Get ready for an eyes-glazed-over week of politics and process. But this DC sausage-making has implications for virtually every American family. What’s happening right now is nothing less than a once-in-a-generation re-alignment of your kitchen table economics.
Democrats hail it as the most meaningful expansion of the safety net since LBJ’s Great Society or FDR’s New Deal. Republicans hate it for the same reason.
Republicans oppose the tax hikes to pay for it and the scope of the social spending. And among Democrats there is some infighting over process and size.
Some Democrats in high-tax states insist on reinstating state and local tax (SALT) deductions. And some progressives may balk if moderate Democrats succeed in watering down the corporate tax hikes or the size of the package.
Republicans are so opposed to Democrats’ social agenda, they vow not to help raise the debt ceiling. On CNN’s State of the Union, Sen. Pat Toomey said Democrats are in the midst of “a very damaging spending spree on a scale that we have never seen, and they want us to come along and authorize the borrowing to help pay for it.” He vowed the ceiling would need to be raised by Democrats alone.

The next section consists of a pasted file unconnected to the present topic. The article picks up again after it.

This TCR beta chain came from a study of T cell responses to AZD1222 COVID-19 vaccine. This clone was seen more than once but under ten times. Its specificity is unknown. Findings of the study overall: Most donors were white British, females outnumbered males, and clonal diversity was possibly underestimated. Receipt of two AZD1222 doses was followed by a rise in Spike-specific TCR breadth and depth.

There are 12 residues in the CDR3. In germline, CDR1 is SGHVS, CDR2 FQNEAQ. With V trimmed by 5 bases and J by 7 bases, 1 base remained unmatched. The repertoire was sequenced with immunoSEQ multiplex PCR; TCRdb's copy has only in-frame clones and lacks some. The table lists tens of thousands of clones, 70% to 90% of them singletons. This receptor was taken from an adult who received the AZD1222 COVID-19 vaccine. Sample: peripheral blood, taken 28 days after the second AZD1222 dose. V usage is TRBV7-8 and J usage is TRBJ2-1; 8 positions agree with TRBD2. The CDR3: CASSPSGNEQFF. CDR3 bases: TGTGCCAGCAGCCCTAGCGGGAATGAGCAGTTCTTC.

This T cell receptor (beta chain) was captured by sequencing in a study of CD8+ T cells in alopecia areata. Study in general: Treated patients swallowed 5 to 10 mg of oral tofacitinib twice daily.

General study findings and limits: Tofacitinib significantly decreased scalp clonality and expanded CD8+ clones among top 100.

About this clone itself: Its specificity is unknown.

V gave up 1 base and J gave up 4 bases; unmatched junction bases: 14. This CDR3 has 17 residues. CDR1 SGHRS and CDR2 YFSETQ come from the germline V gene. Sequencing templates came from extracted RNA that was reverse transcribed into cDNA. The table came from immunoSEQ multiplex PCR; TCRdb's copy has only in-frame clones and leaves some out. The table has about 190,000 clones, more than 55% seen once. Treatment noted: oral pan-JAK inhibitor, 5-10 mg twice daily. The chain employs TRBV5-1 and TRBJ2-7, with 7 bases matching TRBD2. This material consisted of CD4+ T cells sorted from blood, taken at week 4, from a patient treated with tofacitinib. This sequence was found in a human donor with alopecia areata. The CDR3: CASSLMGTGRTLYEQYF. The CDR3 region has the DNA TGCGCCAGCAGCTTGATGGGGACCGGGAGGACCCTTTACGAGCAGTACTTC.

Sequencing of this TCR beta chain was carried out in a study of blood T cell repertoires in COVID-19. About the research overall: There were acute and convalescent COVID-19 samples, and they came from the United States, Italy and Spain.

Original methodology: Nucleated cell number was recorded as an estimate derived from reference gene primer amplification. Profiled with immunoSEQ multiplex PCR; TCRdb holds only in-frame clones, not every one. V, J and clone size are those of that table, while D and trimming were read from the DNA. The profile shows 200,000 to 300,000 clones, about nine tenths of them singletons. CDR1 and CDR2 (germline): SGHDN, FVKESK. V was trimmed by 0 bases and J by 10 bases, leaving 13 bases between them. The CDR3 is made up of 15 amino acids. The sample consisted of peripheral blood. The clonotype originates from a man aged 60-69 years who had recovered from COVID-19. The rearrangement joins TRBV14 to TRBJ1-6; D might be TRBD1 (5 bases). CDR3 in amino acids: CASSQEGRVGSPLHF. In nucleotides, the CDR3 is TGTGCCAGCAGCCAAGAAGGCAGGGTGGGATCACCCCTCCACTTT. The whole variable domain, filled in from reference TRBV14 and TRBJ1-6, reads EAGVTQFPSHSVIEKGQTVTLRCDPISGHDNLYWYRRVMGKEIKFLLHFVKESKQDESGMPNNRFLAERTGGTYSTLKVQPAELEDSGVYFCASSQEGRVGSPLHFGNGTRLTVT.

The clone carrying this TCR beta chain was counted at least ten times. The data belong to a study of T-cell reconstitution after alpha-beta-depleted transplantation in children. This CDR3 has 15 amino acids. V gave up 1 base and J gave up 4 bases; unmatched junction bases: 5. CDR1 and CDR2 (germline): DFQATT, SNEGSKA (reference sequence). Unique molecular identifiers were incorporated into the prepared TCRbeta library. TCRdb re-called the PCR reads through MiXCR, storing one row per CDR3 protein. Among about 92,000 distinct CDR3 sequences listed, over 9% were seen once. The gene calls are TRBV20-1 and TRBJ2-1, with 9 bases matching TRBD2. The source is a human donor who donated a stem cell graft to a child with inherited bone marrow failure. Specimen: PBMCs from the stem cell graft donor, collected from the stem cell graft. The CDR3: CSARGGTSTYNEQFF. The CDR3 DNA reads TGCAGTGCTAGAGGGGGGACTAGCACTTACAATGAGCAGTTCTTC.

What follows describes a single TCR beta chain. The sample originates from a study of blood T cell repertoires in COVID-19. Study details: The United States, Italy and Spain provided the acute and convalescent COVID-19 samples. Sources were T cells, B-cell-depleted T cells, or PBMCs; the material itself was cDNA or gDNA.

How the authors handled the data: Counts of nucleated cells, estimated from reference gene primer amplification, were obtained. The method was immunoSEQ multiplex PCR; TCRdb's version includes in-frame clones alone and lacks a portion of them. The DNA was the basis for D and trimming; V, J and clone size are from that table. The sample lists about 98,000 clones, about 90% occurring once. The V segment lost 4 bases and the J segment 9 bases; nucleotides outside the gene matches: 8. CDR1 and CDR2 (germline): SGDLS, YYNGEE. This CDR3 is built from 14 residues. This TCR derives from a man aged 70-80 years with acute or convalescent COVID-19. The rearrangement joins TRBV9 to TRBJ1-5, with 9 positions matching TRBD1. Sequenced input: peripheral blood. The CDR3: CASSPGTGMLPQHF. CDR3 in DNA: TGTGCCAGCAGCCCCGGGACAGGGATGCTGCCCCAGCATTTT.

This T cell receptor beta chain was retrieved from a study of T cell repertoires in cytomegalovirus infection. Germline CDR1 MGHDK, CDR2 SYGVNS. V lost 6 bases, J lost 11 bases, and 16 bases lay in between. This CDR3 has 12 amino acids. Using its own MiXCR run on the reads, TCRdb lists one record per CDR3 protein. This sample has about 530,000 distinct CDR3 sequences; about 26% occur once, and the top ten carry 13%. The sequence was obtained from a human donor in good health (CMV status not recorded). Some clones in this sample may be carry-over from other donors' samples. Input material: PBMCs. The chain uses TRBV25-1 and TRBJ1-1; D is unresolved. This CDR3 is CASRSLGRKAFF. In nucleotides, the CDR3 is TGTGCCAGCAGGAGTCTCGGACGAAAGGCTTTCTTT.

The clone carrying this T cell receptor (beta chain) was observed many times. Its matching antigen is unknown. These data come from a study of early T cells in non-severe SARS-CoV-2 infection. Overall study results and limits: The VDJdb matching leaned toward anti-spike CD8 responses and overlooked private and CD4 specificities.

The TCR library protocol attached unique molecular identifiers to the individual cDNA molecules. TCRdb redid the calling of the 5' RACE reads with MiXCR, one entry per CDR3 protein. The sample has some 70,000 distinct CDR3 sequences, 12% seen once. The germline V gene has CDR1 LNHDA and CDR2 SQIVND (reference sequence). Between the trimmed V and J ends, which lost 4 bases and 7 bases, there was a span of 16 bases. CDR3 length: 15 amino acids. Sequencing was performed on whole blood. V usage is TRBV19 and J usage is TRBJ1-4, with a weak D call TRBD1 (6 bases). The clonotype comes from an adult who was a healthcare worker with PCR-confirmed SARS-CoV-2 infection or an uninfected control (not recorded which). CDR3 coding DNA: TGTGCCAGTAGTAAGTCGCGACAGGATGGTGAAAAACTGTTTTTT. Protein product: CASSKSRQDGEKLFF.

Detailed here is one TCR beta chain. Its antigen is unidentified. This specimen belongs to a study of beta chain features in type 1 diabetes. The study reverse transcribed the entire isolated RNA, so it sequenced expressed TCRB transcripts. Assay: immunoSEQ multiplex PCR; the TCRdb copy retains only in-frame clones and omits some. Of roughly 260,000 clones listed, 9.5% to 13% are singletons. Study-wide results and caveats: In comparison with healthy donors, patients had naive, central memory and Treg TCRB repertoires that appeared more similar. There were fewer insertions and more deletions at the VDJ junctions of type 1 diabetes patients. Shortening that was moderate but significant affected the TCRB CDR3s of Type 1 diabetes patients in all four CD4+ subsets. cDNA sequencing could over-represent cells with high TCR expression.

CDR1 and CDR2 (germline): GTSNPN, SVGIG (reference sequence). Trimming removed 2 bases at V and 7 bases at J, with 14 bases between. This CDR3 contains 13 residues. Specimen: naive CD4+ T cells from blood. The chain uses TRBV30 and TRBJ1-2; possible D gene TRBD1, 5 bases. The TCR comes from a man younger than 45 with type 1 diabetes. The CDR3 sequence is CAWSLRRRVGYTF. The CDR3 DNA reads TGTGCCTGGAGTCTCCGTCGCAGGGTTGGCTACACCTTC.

Even an accidental short default could spark a financial crisis, cost the government billions more in borrowing costs and potentially spike interest rates for the rest of us.
“Debt default is a serious issue,” says Valliere, but Wall Street players so far are betting the debt ceiling will be resolved.
“It will get raised eventually with Democrats forced to take most of the ownership,” Valliere says.
The administration believes there are much-needed investments in the power grid, clean water, airports, seaports, high speed internet, public transportation, and EV charging stations. It’s a simple intelligence test for Washington, with broad popular support, wrapped up in DC’s hell week.